F. Murray Abraham, Judith Malina, Ellen McLaughlin, Kevin Bacon, Kyra Sedgwick, Mercedes Ruehl, Robert Brustein, Tony Kushner and many others lend their theatre and film celebrity to the cause and are featured alongside everyday New Yorkers and global citizens who feel compelled to speak out.

As the film opens Abraham tells the story of the sparrow who, when he heard the sky was falling, lay down on his back and tried to hold it up with his little feet. When asked what he thought he, as a tiny, weak creature, would accomplish, he replied, "We do what we can." This notion of doing something, of standing up and being counted, permeates the film, which also includes archival footage from the Civil Rights and Women's Movements, commentary on art's role in social change by historian Howard Zinn, and documentary footage of the anti-war protests in New York, Washington DC and across Europe.

The readings ranges from fully realized theatrical productions, such as the one at the Brooklyn Academy of Music that featured Abraham, Bacon, and Sedgwick, to a reading without electricity in a Kurdish refugee camp in Patras, Greece. Performers in war-torn Philippines literally risked their lives to participate in this reading. A group of gagged performers stood before the Houses of Parliament in London and as Big Ben struck the hour, turned, removed their gags, and recited the play's communal chorus, an indictment of the misuse of reigning power. Community theatre groups performed indoors and on street corners, private citizens hosted readings in their homes, and 15-year old Daniel Merritt of Columbus, Ohio staged a version acted entirely by toy dinosaurs. And the film incorporates the attention-getting humor of Aristophanes' play, complete with every imaginable strap-on phallus, codpiece, and sex jokes galore.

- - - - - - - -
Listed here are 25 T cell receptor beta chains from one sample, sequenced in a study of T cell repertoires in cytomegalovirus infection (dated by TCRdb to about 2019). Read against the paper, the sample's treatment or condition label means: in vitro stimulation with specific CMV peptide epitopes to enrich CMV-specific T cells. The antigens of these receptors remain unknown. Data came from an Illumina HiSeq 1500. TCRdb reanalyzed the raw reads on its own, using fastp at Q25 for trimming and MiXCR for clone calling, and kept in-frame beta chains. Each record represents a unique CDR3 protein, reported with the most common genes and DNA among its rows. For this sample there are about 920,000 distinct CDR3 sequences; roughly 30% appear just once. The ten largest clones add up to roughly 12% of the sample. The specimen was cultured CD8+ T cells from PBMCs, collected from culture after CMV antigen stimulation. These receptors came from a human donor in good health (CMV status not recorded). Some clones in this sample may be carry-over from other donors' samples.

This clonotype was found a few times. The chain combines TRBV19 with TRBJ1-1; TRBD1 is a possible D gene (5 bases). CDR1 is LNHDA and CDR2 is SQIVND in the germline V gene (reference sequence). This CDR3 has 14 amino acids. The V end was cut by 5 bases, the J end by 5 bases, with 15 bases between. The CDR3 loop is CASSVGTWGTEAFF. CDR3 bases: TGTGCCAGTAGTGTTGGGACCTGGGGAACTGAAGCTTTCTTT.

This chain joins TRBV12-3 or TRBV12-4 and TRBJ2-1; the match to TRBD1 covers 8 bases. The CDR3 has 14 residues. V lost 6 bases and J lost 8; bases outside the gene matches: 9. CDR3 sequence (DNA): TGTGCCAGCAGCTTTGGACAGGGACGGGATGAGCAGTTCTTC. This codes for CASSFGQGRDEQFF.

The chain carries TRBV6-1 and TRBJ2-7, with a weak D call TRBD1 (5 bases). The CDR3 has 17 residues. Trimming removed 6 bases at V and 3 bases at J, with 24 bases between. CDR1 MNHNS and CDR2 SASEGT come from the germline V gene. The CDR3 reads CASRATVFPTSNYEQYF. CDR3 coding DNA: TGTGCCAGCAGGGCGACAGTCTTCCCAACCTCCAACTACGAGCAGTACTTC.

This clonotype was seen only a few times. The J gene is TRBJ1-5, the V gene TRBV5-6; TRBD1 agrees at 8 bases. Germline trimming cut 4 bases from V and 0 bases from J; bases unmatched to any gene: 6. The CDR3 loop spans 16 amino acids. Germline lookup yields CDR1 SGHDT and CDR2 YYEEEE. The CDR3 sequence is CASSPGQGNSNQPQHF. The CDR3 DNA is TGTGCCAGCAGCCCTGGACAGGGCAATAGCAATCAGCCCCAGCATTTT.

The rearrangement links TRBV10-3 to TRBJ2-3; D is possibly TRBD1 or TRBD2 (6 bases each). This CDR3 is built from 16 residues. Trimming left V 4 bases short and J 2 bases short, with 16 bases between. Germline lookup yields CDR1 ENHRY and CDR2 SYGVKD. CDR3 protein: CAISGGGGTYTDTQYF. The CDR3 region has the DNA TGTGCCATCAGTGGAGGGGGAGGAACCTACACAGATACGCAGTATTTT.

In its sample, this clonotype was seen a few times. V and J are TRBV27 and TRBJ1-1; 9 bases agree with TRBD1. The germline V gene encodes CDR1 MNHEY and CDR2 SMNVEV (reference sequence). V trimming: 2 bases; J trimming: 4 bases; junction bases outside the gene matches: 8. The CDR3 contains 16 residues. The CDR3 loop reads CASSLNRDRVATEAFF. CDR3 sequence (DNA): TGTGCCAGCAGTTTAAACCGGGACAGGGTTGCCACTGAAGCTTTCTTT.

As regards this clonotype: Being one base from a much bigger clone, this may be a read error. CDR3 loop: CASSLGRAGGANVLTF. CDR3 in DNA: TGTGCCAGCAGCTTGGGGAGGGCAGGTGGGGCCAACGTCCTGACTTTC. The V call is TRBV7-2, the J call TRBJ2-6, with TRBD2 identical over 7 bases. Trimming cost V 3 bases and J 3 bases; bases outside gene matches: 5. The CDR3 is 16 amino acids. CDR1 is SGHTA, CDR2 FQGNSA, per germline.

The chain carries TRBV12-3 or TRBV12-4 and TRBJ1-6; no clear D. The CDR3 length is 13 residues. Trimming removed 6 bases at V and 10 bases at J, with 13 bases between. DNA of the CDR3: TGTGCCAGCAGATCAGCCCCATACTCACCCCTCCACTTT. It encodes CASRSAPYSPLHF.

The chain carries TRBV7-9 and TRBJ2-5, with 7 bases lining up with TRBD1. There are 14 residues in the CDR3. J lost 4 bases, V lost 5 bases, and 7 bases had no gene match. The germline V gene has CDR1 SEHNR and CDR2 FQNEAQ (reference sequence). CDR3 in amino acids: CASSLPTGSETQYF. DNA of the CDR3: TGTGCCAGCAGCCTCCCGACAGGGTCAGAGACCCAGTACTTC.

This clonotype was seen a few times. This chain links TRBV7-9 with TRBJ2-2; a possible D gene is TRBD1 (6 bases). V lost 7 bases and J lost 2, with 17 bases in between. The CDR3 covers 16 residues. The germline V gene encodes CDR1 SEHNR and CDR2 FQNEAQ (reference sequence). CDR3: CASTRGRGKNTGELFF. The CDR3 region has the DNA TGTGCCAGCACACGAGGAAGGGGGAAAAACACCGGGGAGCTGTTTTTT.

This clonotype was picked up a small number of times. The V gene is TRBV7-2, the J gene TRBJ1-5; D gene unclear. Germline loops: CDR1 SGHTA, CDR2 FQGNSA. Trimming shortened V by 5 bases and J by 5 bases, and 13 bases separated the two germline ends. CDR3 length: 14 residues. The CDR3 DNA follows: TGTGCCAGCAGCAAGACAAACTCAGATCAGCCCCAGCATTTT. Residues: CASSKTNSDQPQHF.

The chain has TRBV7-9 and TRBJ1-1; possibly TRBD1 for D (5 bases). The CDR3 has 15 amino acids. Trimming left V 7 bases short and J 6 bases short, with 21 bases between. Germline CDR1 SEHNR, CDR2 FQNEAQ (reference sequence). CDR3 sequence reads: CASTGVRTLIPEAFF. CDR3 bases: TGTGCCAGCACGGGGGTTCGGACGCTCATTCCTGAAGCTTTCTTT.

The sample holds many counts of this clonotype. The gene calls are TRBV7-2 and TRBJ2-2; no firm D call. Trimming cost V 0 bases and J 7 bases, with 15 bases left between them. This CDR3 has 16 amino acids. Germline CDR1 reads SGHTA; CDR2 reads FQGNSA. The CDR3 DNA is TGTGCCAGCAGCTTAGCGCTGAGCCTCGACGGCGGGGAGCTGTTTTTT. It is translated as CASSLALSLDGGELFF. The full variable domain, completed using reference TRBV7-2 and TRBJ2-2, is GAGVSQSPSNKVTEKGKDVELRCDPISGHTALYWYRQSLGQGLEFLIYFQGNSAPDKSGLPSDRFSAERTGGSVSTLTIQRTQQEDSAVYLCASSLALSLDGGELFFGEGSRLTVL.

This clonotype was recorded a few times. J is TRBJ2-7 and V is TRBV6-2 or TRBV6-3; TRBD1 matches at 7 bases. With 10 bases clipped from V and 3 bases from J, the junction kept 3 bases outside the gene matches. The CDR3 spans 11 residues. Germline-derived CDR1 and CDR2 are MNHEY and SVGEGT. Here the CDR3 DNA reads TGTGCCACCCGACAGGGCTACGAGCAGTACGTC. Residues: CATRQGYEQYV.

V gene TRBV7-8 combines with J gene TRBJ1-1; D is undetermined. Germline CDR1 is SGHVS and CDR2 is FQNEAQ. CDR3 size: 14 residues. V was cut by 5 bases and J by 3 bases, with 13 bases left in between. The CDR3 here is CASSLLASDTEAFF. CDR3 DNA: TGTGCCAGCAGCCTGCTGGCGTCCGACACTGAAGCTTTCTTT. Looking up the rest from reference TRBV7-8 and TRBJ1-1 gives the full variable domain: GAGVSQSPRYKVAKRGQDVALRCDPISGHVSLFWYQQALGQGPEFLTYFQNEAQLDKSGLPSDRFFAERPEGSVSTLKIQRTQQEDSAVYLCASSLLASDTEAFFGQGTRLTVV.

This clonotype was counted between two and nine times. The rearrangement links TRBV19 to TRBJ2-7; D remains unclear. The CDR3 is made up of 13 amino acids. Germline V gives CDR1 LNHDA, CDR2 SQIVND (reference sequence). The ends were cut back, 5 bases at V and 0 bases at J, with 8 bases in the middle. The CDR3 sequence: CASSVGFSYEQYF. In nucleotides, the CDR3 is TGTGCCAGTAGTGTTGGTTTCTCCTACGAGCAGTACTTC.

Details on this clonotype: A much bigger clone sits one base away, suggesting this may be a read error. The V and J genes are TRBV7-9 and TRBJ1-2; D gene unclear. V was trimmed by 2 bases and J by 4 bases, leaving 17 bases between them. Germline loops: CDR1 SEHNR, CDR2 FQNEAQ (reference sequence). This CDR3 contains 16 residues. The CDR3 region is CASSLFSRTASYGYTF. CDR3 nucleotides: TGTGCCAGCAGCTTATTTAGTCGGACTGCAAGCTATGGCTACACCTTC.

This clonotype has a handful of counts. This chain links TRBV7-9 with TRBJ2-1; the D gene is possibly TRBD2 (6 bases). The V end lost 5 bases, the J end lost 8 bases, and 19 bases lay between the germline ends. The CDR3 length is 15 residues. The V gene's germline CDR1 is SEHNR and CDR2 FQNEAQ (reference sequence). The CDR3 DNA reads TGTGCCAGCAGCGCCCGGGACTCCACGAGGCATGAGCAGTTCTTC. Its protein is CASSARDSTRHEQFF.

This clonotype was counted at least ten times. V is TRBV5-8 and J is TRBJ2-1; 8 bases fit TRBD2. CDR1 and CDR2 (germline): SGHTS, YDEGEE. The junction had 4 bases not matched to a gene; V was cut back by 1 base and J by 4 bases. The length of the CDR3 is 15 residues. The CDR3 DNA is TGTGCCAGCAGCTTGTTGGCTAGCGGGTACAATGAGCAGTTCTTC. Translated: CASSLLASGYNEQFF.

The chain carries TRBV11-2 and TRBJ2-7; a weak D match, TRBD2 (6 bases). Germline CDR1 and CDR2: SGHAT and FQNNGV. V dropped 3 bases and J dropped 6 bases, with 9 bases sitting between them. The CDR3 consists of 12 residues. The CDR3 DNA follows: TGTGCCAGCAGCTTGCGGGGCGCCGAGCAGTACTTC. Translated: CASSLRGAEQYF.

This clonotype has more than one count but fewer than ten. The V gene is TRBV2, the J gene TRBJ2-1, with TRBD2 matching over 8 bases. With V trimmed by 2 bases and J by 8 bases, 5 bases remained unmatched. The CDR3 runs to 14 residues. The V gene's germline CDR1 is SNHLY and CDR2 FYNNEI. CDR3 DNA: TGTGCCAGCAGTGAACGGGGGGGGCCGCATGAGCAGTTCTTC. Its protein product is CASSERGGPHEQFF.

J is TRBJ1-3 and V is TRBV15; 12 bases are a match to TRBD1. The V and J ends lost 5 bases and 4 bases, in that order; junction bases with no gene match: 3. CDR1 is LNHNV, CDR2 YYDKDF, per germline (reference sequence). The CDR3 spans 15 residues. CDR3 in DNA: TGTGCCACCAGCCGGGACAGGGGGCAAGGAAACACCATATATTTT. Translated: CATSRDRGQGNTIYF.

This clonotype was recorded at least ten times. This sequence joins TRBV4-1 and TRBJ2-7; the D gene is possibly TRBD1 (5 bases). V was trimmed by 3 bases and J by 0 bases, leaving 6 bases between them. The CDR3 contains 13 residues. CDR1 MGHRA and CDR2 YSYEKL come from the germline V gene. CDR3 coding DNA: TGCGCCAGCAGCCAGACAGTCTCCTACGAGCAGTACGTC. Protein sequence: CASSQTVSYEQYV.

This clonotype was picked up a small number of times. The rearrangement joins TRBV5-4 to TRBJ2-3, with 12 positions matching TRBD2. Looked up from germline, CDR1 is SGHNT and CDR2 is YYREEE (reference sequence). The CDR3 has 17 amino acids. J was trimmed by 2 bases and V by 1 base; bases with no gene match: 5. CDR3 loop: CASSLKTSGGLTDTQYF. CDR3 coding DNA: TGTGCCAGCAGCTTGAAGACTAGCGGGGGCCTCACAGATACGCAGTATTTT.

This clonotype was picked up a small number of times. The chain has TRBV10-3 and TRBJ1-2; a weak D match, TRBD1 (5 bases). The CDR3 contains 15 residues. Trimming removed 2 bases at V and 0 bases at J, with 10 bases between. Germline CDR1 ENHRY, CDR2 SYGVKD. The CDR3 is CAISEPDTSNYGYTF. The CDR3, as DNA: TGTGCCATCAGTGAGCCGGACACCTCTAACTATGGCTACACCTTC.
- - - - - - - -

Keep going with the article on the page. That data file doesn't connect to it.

We watch individuals become activists, find their political voices, and act on their convictions. We witness how divisive a force this war is, as people from varying sides of the political spectrum encounter one another through this event. And we see Aristophanes' play as a mirror that reflects contemporary culture and offers a way to talk about power and its abuses in our society.

Kelly's film represents an inspiring partnership between two activist forms: theatre and documentary film. Both media hold the power to cause social change, by exposing, articulating, and chronicling society's flaws and political ills. Operation Lysistrata is an artful blend of these two forms, at once chronicling the activism of artists speaking out against war, illustrating the power of Aristophanes' farce in making contemporary anti-war statements, and reinforcing the vital role documentary filmmakers play as our cultural watchdogs.

Five years into the war, with 4,100 US soldiers and over a million Iraqis dead, and countless wounded and in need of mental health care, Kelly's film stands as testament to the importance of dissenting voices. By bringing attention to this important global theatrical act of dissent, especially in an election year that could drastically shift our political landscape, Operation Lysistrata does its part in holding up the sky.